FIG. 2 shows, schematically, a transformer TR for a switched-mode power supply with secondary windings W1 and W2, and arranged on the secondary side. The secondary winding W1 in this case produces a first operating voltage U1 via a diode D1 and a charge-storage capacitor C1, and the secondary winding W2 produces a second operating voltage U2 via a diode D5 and a charge-storage capacitor C3. The operating voltages U1 and U2 are used in particular for supplying electronic circuits in a television.

Furthermore, the circuit as shown in FIG. 2 has a damping network DN, which is coupled on the input side to the secondary winding W1 and on the output side to the charge-storage capacitors C1 and C3. It contains a series circuit comprising a capacitor C2 and a diode D2 in parallel with the diode D1, by means of which energy is transferred from the secondary winding W1 to the charge-storage capcitor C1, as already described in the introduction. Furthermore, a series circuit comprising an inductance L1, for example a coil with an inductance of 100 μH, and a diode D4 is coupled to a junction point a between the capacitor C2 and the diode D2, thus allowing a current to flow from a reference potential in the direction of the junction point a. A resistor R1 is also connected in parallel with the inductance L1. To this extent, this circuit corresponds to the damping network as described in FIG. 1, with the exception of the change in the sequence of L1 and D4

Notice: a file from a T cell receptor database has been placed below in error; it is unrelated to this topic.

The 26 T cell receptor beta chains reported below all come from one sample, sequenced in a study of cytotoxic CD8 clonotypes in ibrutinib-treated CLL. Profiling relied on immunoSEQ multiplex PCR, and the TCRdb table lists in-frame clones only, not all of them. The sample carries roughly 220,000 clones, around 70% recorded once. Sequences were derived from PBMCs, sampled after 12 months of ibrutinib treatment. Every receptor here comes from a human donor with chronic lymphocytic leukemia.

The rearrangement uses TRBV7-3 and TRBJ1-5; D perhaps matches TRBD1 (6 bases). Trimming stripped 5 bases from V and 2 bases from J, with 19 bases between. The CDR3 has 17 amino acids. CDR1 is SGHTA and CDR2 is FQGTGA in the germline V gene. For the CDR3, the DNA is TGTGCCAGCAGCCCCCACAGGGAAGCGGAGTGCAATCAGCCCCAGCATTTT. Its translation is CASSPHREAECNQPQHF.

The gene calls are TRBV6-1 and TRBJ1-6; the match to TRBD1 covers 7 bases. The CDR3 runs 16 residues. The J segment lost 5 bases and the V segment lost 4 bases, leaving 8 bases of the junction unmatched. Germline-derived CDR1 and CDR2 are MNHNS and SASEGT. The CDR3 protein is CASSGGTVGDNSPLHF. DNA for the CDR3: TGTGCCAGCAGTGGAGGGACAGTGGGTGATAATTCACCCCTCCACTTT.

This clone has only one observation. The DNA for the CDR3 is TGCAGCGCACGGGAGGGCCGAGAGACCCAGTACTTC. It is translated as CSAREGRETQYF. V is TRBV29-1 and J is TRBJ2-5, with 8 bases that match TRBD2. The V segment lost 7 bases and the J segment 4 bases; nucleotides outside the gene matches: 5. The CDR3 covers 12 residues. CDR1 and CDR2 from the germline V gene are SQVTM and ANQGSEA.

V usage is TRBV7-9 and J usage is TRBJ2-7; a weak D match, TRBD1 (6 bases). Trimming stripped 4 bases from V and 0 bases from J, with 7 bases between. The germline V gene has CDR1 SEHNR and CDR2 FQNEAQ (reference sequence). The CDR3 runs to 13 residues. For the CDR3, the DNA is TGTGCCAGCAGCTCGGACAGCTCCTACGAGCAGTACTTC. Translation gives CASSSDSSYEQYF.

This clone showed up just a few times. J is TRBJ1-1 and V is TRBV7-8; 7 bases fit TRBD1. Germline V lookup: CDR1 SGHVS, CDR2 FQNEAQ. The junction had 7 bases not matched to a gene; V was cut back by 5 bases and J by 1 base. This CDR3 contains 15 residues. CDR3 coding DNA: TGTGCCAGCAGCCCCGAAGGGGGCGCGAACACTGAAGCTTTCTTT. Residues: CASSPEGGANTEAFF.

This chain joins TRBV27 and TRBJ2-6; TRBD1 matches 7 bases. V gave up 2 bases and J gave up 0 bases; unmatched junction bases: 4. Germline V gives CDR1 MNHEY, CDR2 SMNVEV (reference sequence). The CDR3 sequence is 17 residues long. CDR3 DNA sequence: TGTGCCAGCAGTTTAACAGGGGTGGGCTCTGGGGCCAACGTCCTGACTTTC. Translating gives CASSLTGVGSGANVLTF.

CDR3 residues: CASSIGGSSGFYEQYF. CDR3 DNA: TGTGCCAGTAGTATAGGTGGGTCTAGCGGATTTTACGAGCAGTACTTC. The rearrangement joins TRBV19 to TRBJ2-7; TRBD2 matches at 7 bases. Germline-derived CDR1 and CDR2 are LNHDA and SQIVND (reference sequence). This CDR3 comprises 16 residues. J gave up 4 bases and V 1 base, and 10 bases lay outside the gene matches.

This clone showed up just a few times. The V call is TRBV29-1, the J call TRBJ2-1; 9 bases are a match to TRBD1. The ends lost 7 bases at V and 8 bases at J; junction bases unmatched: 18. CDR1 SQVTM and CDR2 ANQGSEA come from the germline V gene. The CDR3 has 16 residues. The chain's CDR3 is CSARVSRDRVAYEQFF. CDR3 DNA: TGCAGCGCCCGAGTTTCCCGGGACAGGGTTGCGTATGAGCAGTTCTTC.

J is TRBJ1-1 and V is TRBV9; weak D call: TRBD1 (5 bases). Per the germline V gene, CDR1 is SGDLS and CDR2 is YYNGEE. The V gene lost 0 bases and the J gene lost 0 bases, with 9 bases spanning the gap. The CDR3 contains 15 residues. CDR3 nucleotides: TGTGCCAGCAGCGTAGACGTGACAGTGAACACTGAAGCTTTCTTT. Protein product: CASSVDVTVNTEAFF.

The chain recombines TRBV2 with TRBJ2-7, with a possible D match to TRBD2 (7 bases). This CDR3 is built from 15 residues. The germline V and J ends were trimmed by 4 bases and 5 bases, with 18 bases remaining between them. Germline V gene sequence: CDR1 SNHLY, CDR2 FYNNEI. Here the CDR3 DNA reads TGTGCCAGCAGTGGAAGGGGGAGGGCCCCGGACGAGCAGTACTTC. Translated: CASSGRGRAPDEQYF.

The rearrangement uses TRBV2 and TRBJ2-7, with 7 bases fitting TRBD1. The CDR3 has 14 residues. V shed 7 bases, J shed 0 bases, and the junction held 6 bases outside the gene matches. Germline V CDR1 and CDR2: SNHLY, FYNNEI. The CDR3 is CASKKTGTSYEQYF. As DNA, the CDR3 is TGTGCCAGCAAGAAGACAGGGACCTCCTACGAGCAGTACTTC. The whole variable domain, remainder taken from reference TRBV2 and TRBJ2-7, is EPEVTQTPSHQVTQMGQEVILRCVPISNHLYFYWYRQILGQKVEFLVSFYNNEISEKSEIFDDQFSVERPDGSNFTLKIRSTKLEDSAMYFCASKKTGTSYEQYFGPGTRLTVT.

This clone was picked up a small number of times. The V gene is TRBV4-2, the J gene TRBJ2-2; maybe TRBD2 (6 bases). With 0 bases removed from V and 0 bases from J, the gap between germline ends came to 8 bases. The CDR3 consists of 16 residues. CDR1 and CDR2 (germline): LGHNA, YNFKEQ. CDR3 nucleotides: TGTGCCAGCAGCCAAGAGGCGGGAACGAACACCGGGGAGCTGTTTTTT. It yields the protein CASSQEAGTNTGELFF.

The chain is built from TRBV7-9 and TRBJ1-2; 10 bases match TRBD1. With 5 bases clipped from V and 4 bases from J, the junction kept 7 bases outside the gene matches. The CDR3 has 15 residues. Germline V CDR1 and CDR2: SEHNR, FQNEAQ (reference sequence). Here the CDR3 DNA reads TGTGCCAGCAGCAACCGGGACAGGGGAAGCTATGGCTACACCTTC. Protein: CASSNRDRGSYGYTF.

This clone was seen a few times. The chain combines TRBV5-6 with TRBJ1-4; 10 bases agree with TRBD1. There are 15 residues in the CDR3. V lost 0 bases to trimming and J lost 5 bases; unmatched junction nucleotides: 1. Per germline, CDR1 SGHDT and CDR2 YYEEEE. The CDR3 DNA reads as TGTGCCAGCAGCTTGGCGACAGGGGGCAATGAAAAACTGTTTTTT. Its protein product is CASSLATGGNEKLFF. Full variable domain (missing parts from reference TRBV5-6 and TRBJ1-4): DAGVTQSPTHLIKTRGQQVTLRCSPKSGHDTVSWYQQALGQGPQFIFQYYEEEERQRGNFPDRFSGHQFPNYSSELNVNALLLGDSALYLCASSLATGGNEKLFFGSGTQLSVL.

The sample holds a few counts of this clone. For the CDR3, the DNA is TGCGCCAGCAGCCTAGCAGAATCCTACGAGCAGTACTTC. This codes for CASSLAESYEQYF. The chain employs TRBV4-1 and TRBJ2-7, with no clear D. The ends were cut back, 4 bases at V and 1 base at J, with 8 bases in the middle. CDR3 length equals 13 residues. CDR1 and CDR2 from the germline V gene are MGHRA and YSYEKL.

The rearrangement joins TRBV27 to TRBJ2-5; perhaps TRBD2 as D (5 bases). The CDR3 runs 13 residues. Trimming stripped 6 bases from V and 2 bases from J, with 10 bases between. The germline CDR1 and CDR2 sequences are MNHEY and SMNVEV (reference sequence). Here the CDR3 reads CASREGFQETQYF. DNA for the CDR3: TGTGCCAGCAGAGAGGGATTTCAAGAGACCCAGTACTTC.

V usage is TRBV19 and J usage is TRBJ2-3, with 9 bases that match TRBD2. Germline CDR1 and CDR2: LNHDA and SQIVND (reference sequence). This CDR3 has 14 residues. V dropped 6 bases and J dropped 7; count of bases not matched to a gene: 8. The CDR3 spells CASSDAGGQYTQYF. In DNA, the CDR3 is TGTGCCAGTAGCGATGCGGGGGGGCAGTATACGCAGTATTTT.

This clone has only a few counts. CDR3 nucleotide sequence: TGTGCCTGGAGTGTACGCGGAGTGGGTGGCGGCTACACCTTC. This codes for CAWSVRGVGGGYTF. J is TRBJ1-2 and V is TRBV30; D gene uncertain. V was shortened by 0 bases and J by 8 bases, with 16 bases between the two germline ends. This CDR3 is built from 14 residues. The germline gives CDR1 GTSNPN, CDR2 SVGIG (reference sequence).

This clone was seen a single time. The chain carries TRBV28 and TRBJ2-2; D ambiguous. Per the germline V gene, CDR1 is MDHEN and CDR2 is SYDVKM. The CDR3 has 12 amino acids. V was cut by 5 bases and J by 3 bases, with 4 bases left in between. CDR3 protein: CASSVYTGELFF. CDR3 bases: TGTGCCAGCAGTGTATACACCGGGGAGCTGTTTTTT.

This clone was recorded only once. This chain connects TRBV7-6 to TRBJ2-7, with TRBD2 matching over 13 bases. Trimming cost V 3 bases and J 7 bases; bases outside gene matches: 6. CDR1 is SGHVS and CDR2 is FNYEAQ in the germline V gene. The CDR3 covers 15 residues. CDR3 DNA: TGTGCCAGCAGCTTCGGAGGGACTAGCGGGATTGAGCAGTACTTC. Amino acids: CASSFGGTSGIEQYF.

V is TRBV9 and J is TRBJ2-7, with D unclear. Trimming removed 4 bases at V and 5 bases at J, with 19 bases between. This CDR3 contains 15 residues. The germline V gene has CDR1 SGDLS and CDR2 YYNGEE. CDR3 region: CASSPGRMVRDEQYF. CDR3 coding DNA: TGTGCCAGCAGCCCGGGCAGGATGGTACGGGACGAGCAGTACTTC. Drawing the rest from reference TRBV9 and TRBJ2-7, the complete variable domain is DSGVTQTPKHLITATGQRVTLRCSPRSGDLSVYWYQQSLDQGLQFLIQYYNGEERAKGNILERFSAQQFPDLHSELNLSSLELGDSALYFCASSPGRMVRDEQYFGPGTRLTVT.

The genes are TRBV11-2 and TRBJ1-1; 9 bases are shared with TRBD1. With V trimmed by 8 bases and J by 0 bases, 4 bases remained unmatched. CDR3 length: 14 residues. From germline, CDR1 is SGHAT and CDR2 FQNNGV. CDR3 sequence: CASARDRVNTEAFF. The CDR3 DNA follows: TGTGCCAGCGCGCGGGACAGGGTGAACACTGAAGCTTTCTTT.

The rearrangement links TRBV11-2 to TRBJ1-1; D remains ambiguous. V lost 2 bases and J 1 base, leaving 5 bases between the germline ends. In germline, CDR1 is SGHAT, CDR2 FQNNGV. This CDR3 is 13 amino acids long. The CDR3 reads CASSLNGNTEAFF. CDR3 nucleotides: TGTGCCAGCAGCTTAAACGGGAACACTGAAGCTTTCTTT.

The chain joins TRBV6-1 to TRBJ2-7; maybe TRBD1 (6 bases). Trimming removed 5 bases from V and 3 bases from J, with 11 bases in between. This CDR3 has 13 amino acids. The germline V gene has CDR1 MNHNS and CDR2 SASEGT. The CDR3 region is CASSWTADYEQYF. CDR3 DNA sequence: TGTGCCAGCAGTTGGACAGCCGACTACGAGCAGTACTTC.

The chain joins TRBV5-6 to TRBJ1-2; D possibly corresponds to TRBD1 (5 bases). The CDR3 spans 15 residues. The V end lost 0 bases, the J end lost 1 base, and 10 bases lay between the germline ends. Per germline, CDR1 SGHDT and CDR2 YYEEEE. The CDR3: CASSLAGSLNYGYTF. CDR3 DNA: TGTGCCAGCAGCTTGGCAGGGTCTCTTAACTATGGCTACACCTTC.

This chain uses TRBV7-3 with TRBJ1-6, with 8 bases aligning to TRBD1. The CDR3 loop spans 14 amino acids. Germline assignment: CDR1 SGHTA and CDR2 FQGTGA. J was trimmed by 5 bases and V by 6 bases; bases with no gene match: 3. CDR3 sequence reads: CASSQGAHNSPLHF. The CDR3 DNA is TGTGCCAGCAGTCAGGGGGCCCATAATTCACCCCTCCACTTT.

According to the invention, a junction point between the junction point a and the inductance L1, in this exemplary embodiment a junction point b between the diode D4 and L1, is now connected to a second secondary winding W2 of the transformer TR. The connection is in this case produced via a diode D3, by means of which the inductance L1 is coupled to the charge-storage capacitor C3.

This circuit in this case operates as follows: when the switching transistor in the switched-mode power supply is switched on, the voltage Us on the secondary winding W1 is negative, so that the capacitor C2 is charged via the diode D4 and the inductance L1, corresponding to the negative forward voltage on this secondary winding. L1 in this case limits the charging current and in consequence results in the capacitor C2 being charged slowly when the switching transistor switches on.

When the switching transistor switches off, the voltage Us rises very rapidly and, when the voltage at the junction point a reaches the voltage U1, the diode D2 becomes forward-biased, so that the capacitor C2 is discharged in is the direction of the charge-storage capacitor C1. In the process, the diode D2 becomes forward-biased as a result of the positive voltage across the capacitor C2 upstream of the diode D1 so that, in consequence, the voltage rise of the voltage Us is limited, and the coupling between the transformer windings WP, W1 likewise limits the voltage rise across the switching transistor T1. The charge which the capacitor C2 taps off from the secondary winding W1 in the process is in consequence fed back into the system once again, and is thus not lost. However, oscillations occur in this case between the capacitor C2 and the inductance L1, and these must be damped by the resistor R1. However, these oscillations are now additionally damped by the diode D3, so that the power loss in the resistor R1 is considerably reduced.